In case you have even a passing interest in raw denim, you’ve probably heard the word Selvedge more than a few times. No, it doesn’t refer to somebody that vends lettuce, selvedge refers to the way a textile has been woven. You can spot selvedge denim by the tell-tale colored lines that often run along the outseam of a pair of jeans, but what precisely does that mean?
Selvedge goes by a lot of spellings (selvage, self-edge, salvage) however it all equates to exactly the same thing-the self-binding side of a fabric woven on the shuttle loom. That definition may sound a bit jargony, but trust me, all will quickly sound right. It’s also worth noting that selvedge denim will not be exactly like raw denim. Selvedge describes how the fabric has been woven, whereas raw refers to the wash (or lack thereof) on the fabric itself.
How is Selvedge Denim Made? To be able to know how manufacturers make heavyweight selvedge denim, we first have to understand a little bit about textile manufacturing generally speaking. Virtually all woven fabrics are comprised of two parts with two parts: warp yarns (those that run down and up) and weft yarns (those which run sideways).
To weave a fabric, the loom holds the warp yarns in place as the weft yarn passes between them. The main difference between selvedge and non-selvedge fabrics is perhaps all a point of just how the weft yarn is placed to the fabric. Up until the 1950s, virtually all denim was produced on Shuttle Looms. A shuttle loom is really a weaving textile loom which uses a tiny device called a shuttle to complete the weft yarns by passing back and forth between both sides from the loom. This leaves one continuous yarn whatsoever the sides and so the fabric self seals without the stray yarns.
Most shuttle looms produce a textile that is about 36 inches across. This dimensions are just about great for placing those selvedge denim manufacturer seams at the outside edges of any pattern for a pair of jeans. This placement isn’t just great looking, but practical as well as it saves whoever’s sewing the jeans a few extra passes on the overlock machine and ensures the jeans will never fray at the outseam.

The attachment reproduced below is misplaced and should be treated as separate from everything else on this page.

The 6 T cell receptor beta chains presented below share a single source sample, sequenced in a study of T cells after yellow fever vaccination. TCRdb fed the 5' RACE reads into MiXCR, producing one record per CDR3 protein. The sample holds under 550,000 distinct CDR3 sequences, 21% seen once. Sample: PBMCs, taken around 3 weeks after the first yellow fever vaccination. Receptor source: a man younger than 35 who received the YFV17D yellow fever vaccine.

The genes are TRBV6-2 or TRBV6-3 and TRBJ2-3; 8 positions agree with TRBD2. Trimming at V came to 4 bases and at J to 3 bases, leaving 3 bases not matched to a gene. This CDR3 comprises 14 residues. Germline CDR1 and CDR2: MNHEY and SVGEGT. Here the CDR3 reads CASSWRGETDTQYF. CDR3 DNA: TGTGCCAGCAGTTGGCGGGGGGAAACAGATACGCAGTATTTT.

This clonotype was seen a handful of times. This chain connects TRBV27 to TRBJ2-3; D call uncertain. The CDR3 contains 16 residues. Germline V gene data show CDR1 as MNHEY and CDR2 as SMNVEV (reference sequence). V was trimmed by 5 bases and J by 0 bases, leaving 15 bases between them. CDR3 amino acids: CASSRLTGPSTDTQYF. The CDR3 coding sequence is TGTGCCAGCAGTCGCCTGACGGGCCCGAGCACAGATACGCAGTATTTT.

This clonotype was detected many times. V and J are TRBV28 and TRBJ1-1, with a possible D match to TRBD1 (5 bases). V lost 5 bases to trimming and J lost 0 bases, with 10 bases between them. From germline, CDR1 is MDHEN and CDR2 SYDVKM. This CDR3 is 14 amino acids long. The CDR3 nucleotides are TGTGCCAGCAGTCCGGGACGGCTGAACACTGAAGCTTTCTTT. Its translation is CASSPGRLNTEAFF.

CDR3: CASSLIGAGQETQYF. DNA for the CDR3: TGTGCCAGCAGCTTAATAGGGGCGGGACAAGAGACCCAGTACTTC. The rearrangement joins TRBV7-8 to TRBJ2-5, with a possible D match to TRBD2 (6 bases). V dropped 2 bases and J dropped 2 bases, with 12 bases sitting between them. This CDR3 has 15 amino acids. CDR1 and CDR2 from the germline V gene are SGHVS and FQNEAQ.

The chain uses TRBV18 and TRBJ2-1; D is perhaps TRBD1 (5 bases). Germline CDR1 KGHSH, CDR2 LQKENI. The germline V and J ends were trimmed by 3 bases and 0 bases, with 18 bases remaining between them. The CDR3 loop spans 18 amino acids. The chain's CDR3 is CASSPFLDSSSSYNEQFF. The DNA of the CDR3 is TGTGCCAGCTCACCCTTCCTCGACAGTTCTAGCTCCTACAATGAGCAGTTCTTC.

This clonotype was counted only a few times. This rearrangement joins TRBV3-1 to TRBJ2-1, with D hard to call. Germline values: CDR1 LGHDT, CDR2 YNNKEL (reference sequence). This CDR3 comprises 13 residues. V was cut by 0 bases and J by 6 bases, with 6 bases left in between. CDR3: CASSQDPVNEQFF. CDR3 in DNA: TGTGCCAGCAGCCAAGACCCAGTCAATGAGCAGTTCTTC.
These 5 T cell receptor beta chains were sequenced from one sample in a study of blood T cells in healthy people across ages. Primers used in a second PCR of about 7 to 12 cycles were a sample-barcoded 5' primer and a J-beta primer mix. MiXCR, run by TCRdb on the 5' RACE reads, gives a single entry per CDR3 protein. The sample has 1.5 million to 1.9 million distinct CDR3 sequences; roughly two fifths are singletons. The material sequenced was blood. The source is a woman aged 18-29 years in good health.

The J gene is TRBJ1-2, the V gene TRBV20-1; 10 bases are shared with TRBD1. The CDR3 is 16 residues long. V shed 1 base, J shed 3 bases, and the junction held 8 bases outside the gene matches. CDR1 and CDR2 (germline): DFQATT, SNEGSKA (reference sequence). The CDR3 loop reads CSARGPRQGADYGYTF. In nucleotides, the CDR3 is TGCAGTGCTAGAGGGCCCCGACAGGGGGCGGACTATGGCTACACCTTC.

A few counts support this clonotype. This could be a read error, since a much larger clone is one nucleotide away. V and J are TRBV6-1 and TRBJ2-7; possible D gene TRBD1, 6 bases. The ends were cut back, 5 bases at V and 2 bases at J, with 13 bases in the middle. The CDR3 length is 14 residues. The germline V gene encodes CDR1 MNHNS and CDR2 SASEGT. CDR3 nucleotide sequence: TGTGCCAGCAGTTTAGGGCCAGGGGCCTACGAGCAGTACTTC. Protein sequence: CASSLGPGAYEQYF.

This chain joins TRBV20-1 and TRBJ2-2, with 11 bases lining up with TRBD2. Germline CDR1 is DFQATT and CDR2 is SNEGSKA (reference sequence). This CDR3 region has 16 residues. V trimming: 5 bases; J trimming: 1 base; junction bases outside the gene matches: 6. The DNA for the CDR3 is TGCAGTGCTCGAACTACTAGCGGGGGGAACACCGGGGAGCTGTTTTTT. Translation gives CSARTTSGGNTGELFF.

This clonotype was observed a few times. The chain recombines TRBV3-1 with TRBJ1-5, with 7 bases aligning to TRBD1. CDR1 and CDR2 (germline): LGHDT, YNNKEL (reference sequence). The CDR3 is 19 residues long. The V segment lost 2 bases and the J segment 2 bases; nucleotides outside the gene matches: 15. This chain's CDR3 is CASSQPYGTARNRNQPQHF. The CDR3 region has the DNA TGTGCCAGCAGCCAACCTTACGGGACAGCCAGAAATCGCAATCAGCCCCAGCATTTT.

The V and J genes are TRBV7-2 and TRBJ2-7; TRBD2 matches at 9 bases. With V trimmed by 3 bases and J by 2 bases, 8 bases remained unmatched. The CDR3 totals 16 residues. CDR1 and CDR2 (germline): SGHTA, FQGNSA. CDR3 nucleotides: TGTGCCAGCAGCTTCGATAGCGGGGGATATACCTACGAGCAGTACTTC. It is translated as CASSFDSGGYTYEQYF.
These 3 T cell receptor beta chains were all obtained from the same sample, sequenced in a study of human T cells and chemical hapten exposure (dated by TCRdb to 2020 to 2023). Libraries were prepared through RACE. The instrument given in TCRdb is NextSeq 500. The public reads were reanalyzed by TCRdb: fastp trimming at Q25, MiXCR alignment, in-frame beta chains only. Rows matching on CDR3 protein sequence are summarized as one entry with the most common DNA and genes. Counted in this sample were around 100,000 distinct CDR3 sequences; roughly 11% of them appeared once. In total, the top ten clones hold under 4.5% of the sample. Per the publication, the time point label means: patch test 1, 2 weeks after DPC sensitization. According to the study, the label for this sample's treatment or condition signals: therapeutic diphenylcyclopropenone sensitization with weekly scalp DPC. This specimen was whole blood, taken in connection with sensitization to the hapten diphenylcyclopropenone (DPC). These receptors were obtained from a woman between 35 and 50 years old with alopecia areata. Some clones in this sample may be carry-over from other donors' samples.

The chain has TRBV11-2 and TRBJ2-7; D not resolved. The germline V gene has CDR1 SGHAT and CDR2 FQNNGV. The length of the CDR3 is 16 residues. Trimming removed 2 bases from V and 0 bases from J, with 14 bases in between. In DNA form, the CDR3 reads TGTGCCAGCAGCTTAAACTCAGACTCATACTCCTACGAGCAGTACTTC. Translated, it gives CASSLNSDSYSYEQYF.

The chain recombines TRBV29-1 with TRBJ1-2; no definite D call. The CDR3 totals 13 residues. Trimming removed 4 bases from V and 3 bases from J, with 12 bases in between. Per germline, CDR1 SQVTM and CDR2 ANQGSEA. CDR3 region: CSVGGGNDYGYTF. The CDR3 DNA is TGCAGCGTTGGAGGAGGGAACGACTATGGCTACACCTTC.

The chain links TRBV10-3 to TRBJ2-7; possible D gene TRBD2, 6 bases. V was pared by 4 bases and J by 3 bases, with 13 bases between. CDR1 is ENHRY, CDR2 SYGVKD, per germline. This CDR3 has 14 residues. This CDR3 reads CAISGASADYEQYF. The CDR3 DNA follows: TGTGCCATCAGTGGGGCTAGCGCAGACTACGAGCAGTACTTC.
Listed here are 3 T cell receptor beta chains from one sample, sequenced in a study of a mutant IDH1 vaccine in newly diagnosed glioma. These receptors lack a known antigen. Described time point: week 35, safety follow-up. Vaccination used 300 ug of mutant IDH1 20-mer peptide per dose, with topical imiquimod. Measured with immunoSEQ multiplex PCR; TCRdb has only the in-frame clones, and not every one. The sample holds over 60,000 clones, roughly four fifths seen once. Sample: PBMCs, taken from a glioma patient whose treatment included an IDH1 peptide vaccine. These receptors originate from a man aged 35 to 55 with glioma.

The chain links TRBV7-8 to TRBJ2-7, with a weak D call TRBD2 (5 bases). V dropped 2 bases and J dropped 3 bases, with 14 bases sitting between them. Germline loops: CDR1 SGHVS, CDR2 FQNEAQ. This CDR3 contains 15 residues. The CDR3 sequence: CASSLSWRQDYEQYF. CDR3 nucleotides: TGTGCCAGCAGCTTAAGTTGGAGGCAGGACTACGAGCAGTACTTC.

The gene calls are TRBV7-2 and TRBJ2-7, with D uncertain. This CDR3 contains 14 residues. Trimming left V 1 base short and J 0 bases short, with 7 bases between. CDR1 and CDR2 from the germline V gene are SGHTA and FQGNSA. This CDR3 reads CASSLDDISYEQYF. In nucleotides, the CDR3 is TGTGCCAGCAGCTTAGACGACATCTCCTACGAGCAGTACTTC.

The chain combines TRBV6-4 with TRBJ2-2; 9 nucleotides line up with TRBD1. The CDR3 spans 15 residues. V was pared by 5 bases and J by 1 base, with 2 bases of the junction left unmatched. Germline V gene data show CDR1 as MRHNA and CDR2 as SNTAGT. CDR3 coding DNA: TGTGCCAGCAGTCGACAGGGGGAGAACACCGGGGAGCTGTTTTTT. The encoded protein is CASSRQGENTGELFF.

The interest in more denim after WWII, however, soon forced mills to adopt mass-production technology. A shuttle loom can place about 150 weft yarns a minute on the 36 inch wide textile. A Projectile Loom, however, can place over 1000 weft yarns each minute on a textile that’s twice as wide, thus producing nearly 15 times more fabric in the same time span.
The projectile loom achieves its speed by firing individual (and unconnected) weft yarns across the warp. This is a much more efficient approach to weave fabric, what’s lost though is that cleanly sealed edge. Non-selvedge denim created by projectile looms comes with an open and frayed edge denim, because each of the individual weft yarns are disconnected on both sides. In order to make jeans from this kind of denim, each of the edges need to be Overlock Stitched to keep the material from coming unraveled.
The reason why it Popular Today?
Selvedge denim has seen a recently available resurgence alongside vintage workwear styles through the 40s and 50s. Japanese brands obsessive about recreating the ideal jeans from that era went to date as to reweave selvedge denim in new and interesting ways. Given that selvedge denim is back on the market, the tiny detail on the upturned cuff quickly became among the “things to have”.
The selvedge craze is becoming very popular that some manufacturers have even resorted to knocking off of the selvedge look and producing fake selvedge appliques to mimic the coloured lines on the outseam.
The overwhelming greater part of denim made today is open end and non-selvedge. You can find only xgfjbh number of mills left on earth that still spend some time and energy to generate selvedge denim.
The renowned is Cone Mills which includes produced denim from their White Oak Plant in Greensboro, North Carolina, considering that the early 1900s. They’re even the last selvedge manufacturer left in the United States. Other noteworthy mills include Kuroki, Nihon Menpu, Collect, Kaihara, Kurabo, Nisshinbo, and Toyoshima, which have been in Japan, Candiani and Blue Selvedge in Italy. Many of the artisanal denim brands will specify which mill their denim is coming from, so try to find the names in the above list. The increased interest in selvedge, however, has prompted many mills in China, India, Turkey, and elsewhere to produce it as well. So it could be difficult to discover the source of your fabric from many of the larger brands and retailers.